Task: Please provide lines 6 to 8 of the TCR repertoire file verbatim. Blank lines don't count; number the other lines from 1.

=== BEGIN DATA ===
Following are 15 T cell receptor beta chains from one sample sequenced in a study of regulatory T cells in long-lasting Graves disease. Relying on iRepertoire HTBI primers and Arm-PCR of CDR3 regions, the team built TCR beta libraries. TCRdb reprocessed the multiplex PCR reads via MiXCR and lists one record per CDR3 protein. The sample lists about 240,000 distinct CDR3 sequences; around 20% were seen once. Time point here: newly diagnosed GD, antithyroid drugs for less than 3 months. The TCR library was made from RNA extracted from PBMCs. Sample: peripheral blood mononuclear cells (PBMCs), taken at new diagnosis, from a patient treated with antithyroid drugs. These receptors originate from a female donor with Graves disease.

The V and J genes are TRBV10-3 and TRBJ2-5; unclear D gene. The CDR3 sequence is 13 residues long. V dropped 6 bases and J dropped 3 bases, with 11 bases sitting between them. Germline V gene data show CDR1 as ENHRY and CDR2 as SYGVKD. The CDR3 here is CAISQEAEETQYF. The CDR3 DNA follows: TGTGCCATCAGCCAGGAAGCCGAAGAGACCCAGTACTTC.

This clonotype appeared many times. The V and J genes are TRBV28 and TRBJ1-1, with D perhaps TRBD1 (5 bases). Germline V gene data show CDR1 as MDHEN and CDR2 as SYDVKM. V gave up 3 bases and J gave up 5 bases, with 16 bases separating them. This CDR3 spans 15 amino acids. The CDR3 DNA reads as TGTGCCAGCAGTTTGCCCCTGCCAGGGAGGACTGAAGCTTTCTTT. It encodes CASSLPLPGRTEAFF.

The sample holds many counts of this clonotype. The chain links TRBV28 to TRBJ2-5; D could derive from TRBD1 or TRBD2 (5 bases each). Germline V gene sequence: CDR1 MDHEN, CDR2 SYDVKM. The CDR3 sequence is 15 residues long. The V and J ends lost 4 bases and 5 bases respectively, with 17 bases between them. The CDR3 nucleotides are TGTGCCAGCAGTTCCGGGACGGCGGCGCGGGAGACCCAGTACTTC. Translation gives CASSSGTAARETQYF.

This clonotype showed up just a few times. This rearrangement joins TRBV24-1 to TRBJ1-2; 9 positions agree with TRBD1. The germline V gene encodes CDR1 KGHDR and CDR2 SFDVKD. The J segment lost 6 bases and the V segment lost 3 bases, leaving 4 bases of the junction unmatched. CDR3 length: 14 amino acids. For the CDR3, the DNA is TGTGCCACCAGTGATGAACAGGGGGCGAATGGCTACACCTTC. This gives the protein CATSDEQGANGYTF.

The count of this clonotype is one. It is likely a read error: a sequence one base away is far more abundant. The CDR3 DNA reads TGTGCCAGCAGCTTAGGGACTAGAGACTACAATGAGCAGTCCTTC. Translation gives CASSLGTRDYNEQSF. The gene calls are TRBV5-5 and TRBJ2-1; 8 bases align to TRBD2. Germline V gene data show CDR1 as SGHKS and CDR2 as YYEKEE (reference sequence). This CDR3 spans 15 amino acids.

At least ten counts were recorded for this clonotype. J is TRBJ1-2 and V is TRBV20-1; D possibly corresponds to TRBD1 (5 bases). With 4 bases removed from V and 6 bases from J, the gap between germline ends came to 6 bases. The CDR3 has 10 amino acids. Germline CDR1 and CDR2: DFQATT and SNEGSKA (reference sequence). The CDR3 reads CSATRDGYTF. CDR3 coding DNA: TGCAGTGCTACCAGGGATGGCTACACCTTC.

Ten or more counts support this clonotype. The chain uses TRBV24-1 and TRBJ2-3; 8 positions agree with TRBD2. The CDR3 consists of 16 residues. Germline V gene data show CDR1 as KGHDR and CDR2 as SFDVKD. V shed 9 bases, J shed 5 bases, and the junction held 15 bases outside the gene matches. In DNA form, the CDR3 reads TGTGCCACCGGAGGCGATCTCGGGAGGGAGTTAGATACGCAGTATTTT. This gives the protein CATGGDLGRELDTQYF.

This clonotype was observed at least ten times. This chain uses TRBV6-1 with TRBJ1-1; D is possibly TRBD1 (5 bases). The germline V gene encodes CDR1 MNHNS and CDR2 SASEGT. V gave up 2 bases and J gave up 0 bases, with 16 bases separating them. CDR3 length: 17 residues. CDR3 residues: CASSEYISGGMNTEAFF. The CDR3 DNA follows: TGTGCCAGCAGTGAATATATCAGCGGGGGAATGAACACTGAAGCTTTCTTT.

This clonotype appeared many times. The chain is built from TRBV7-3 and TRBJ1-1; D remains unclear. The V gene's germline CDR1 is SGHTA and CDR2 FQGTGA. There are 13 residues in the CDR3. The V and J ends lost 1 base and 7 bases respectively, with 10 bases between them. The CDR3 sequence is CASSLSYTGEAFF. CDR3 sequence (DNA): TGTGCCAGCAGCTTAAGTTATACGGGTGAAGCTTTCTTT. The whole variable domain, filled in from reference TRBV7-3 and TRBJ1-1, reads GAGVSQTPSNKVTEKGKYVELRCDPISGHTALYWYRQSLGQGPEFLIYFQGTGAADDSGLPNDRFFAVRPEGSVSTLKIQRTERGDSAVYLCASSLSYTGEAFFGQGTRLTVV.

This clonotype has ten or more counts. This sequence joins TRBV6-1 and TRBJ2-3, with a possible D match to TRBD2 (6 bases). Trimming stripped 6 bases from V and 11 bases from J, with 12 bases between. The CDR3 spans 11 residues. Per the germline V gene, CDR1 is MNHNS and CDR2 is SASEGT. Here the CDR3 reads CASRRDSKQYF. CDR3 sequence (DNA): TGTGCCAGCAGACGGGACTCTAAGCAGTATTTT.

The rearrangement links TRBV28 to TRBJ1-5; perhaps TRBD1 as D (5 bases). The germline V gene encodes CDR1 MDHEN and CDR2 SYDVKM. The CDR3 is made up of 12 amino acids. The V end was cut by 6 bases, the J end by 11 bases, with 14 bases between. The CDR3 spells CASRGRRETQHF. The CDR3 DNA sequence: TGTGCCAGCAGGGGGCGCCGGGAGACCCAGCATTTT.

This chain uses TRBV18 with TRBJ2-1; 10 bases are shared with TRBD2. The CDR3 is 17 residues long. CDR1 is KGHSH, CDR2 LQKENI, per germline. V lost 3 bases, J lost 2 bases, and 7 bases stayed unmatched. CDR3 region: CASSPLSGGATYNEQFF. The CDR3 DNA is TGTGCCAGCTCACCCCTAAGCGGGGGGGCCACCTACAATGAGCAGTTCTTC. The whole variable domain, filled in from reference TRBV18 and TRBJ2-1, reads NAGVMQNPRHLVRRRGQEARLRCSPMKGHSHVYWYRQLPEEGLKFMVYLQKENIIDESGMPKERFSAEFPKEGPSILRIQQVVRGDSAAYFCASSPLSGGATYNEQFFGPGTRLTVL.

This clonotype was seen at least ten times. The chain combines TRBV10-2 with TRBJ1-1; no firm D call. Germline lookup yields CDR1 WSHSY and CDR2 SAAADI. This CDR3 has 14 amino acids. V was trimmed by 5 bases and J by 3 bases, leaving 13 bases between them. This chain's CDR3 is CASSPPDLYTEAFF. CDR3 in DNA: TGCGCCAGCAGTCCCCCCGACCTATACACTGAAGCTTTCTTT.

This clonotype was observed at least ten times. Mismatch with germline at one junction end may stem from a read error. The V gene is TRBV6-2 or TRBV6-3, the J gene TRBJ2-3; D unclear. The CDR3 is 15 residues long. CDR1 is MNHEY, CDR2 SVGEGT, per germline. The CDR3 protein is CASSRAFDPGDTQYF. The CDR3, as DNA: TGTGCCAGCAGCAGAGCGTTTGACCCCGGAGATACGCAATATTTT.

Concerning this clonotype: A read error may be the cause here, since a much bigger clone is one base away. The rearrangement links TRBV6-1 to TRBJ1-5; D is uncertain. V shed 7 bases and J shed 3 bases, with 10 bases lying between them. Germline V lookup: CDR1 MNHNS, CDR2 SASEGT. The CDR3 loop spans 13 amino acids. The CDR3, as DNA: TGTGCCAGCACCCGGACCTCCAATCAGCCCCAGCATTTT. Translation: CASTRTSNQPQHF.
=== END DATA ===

The count of this clonotype is one. It is likely a read error: a sequence one base away is far more abundant. The CDR3 DNA reads TGTGCCAGCAGCTTAGGGACTAGAGACTACAATGAGCAGTCCTTC. Translation gives CASSLGTRDYNEQSF. The gene calls are TRBV5-5 and TRBJ2-1; 8 bases align to TRBD2. Germline V gene data show CDR1 as SGHKS and CDR2 as YYEKEE (reference sequence). This CDR3 spans 15 amino acids.

At least ten counts were recorded for this clonotype. J is TRBJ1-2 and V is TRBV20-1; D possibly corresponds to TRBD1 (5 bases). With 4 bases removed from V and 6 bases from J, the gap between germline ends came to 6 bases. The CDR3 has 10 amino acids. Germline CDR1 and CDR2: DFQATT and SNEGSKA (reference sequence). The CDR3 reads CSATRDGYTF. CDR3 coding DNA: TGCAGTGCTACCAGGGATGGCTACACCTTC.

Ten or more counts support this clonotype. The chain uses TRBV24-1 and TRBJ2-3; 8 positions agree with TRBD2. The CDR3 consists of 16 residues. Germline V gene data show CDR1 as KGHDR and CDR2 as SFDVKD. V shed 9 bases, J shed 5 bases, and the junction held 15 bases outside the gene matches. In DNA form, the CDR3 reads TGTGCCACCGGAGGCGATCTCGGGAGGGAGTTAGATACGCAGTATTTT. This gives the protein CATGGDLGRELDTQYF.